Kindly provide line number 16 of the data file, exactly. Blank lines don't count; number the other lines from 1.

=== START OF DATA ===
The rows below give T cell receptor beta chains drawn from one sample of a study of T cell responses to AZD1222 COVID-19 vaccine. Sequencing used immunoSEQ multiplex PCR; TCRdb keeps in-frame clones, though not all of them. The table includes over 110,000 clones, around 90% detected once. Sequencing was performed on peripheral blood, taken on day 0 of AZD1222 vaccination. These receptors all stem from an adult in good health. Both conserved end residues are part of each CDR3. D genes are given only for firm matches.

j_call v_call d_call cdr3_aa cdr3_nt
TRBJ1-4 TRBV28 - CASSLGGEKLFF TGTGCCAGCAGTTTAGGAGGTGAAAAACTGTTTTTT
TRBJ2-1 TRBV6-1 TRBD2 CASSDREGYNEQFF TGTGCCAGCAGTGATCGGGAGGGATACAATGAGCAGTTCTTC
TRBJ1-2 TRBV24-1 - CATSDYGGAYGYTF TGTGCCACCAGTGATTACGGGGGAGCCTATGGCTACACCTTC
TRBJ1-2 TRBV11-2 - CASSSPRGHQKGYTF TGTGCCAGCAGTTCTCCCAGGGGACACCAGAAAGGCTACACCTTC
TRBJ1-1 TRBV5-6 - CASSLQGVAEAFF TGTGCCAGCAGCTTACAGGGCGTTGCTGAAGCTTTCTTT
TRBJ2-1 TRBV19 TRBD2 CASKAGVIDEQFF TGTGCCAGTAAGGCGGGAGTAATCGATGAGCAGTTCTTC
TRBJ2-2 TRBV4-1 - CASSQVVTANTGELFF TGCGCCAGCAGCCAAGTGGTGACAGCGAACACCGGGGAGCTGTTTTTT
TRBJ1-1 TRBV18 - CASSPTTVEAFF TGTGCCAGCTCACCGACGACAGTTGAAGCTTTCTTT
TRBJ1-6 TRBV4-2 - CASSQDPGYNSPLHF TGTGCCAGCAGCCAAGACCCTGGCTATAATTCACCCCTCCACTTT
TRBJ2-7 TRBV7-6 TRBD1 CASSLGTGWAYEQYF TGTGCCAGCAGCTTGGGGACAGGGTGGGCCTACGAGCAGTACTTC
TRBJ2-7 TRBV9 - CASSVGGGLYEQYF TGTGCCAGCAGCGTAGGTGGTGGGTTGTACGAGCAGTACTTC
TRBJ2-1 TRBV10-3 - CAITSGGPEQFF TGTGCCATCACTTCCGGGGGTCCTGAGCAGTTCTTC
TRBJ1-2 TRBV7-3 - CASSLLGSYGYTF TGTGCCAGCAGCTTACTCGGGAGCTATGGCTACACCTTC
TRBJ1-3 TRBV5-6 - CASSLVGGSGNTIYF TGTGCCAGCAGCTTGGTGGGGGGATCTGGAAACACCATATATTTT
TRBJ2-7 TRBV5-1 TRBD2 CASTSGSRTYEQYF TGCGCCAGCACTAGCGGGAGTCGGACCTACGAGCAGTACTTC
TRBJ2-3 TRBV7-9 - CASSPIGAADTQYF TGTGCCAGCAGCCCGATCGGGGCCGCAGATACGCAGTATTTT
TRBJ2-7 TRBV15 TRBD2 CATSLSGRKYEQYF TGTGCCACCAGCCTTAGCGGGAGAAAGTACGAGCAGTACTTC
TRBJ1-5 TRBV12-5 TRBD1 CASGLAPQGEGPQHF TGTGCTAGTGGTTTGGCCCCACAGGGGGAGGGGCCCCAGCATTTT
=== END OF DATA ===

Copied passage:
TRBJ1-3 TRBV5-6 - CASSLVGGSGNTIYF TGTGCCAGCAGCTTGGTGGGGGGATCTGGAAACACCATATATTTT